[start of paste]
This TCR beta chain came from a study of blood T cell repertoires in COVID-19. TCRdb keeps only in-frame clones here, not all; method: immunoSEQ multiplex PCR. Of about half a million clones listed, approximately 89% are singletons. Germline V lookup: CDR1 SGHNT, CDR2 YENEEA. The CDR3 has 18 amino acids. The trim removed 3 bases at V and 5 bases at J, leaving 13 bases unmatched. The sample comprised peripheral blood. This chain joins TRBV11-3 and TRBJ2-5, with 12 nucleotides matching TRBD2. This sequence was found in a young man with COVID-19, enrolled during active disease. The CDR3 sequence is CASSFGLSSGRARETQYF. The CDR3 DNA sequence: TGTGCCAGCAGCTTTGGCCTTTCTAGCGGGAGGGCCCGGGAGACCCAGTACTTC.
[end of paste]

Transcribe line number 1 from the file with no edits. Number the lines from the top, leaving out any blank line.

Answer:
This TCR beta chain came from a study of blood T cell repertoires in COVID-19. TCRdb keeps only in-frame clones here, not all; method: immunoSEQ multiplex PCR. Of about half a million clones listed, approximately 89% are singletons. Germline V lookup: CDR1 SGHNT, CDR2 YENEEA. The CDR3 has 18 amino acids. The trim removed 3 bases at V and 5 bases at J, leaving 13 bases unmatched. The sample comprised peripheral blood. This chain joins TRBV11-3 and TRBJ2-5, with 12 nucleotides matching TRBD2. This sequence was found in a young man with COVID-19, enrolled during active disease. The CDR3 sequence is CASSFGLSSGRARETQYF. The CDR3 DNA sequence: TGTGCCAGCAGCTTTGGCCTTTCTAGCGGGAGGGCCCGGGAGACCCAGTACTTC.